Q: Why aren't you an "in-network" provider for my insurance company?
A: The insurance companies require " in- network" providers to abide by rules and limitations regarding treatment plans that I don't feel serve my patients. Remaining independent allows me to conduct my practice as I prefer. If your insurance company pays for out-of network providers, I will give you a completed form that you can submit to your insurer for direct reimbursement. We ask for payment at the time of the visit.
Q: What forms of payment do you accept?
A: Cash, check, major credit cards.
Q: How often will we met?
A: The frequency of visits depends on each patient's situation. If you are in therapy, we will want to see you weekly, or every other week. If you are in crisis, we may meet anywhere from every day to twice a week, until you are feeling better. If you only see me for medication management, you can expect to meet every 1-3 months. If recovered, I can work with your primary care physician to facilitate their handling of ongoing medication management and prescribing.
Q: How long would I need to be in therapy?
A: Generally, therapy is an open-ended relationship, and we will discuss your goals with you at the ouset. Some patients reach their goals within weeks or months, while others continue the therapeutic relationship for a year or longer. Of course, the duration of therapy is entirely up to you, and you can stop at any time.
Q: Do you exchange information with my other health care providers?
A: I will if it is deemed appropriate, but only with your consent.
Q: What if I need to contact you during non-office hours?
A: Please limit after-hours phone calls to urgent or emergent situations. If your situation is urgent, call the office number and leave a message. I will call you as soon as possible.
In an emergency, call 911 or go to your closest Emergecy Room.
Q: What is your phone consultation policy?
A: Face to face contacts are the most therapeutically efficient interactions. Therefore, I try to limit the phone consulations to special circumstances. All phone calls of less than 5 minutes are free of charge, while calls above 5 minutes are billed according to our office rates.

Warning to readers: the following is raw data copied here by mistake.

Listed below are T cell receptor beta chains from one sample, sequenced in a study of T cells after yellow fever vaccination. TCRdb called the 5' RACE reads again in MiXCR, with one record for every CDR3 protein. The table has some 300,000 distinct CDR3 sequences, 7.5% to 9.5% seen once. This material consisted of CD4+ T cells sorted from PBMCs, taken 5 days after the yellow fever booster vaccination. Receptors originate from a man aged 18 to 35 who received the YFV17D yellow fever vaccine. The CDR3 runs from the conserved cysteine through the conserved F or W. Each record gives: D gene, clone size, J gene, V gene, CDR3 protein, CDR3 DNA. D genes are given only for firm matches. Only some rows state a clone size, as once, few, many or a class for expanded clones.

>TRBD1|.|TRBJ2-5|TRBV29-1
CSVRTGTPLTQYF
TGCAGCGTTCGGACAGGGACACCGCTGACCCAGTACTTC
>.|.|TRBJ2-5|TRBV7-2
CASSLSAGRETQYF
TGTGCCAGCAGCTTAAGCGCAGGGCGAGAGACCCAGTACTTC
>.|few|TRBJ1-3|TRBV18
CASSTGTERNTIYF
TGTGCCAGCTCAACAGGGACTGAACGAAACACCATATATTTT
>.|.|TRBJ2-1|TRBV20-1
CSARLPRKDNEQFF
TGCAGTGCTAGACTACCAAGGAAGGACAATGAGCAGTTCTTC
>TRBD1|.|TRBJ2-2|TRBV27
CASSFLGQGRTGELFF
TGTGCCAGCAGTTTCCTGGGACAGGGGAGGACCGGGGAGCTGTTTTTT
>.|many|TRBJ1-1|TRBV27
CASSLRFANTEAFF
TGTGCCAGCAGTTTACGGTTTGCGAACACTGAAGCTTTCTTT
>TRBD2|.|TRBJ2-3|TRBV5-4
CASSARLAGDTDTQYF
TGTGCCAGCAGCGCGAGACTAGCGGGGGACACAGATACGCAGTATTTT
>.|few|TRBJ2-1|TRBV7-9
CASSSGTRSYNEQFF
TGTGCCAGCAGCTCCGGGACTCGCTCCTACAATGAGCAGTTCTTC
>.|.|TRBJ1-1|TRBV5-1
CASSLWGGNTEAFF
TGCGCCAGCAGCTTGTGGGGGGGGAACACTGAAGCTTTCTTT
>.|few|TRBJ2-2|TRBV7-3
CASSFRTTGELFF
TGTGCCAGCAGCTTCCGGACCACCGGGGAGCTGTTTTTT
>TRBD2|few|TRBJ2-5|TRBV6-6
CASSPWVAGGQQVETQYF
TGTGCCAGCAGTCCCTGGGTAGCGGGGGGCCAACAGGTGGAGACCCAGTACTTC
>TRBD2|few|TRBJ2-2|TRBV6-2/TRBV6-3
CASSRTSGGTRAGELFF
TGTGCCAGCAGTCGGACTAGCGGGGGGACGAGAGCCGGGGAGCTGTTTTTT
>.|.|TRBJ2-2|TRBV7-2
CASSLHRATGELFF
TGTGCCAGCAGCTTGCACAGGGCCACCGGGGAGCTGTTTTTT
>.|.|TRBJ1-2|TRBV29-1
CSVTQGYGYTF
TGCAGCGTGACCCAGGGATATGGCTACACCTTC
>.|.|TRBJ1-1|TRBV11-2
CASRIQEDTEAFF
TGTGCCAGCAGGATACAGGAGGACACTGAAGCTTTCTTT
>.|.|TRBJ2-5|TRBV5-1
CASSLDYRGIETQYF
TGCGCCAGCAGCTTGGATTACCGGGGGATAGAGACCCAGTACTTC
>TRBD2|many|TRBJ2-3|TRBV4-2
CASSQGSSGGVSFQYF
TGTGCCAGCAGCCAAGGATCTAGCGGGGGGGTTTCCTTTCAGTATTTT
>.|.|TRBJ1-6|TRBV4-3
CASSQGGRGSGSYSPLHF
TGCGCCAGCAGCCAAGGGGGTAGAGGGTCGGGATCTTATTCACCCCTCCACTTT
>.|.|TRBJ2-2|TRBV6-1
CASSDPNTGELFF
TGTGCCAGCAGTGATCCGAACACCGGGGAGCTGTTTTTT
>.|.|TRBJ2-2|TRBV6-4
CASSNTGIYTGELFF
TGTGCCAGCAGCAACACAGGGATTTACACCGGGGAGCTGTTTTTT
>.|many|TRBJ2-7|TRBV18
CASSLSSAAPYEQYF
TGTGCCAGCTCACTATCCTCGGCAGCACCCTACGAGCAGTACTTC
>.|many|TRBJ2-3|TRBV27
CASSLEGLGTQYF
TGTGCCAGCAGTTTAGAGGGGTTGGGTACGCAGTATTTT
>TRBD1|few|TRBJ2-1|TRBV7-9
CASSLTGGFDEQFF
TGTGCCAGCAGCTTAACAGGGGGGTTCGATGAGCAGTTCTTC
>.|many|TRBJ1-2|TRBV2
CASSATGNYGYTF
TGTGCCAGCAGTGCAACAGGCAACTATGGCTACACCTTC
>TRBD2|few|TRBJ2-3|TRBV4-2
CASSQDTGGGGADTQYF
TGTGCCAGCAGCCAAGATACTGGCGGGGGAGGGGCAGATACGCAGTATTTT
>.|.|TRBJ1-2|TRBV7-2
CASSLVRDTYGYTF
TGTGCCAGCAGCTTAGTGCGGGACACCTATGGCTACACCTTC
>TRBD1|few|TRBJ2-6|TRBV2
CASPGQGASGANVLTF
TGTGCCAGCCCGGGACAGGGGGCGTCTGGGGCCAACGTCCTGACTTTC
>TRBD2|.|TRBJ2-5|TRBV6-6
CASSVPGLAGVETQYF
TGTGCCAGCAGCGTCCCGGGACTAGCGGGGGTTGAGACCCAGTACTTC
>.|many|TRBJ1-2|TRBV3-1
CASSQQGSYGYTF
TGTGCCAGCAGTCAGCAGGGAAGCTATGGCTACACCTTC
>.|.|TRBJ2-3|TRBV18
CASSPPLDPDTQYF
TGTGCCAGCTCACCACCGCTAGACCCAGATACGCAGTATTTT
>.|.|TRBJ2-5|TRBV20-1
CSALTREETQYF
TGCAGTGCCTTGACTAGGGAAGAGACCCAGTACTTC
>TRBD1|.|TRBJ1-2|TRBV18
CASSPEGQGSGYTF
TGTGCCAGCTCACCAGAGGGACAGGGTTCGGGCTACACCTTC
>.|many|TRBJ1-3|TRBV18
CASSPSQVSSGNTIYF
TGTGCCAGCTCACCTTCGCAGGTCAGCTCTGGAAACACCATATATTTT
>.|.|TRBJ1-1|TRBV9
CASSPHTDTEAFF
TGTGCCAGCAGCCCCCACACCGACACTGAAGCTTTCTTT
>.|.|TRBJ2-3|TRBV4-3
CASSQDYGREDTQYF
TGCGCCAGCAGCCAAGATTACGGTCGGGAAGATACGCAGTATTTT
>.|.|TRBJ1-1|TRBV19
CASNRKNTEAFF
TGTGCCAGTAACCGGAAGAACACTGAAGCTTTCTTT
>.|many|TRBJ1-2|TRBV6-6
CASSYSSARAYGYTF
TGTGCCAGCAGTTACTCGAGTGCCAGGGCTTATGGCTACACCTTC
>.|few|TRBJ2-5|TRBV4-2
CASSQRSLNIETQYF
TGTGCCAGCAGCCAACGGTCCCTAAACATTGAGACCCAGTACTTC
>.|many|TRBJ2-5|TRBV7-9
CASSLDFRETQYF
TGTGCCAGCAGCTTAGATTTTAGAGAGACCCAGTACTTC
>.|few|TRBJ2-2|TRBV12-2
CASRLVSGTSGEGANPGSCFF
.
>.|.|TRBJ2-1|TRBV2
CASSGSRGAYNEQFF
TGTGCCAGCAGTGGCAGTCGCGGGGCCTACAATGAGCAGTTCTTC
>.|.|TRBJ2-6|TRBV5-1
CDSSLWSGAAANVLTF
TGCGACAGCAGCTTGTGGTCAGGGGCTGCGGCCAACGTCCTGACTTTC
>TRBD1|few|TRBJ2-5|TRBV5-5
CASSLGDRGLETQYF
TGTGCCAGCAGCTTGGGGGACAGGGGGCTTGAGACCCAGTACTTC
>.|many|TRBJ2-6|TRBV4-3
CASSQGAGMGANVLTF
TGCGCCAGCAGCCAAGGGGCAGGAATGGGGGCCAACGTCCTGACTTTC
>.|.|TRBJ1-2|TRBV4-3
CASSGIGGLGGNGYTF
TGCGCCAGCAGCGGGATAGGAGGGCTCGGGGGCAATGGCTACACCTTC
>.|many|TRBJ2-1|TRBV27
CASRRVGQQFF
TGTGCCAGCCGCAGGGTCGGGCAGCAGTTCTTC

Q: When do you see patients?
A: I typically see patients between 9.00 am and 5.00 pm Monday through Friday. However, I do my best to accomodate patients' schedules. Therefore, I often schedule weekend or after office hour appointments.
Of note is that I do not work with a receptionist, and I can not address walk in requests.
Q: What is the difference between a psychiatrist/ psychologist/ LPC/ LCSW/ LMFT etc?
A: Tiltles and credentials specify a provider's level of education, training and areas of speciality. A psychiatrist is a medical doctor who has gone through medical school just as a surgeon or an internist has, but specializes in psychiatric disorders.
Psychiatrists are licensed by the medical board of the state in which they practice, and may also be board-certified in the area of specialty (Dr. Shirley is board certified in both adult psychiatry and child/adolescent psychiatry by the American Board of Psychiatry and Neurology).
A psychologist is not an MD but holds a PhD (doctorate) in either Psychology or Philosophy, and must pass state licensure exams.
Many therapists are credentialed at the master's degree level: Licensed professional counselor, Licensed social worker, Licensed Marital and Family Therapist. All require licensure at the state level.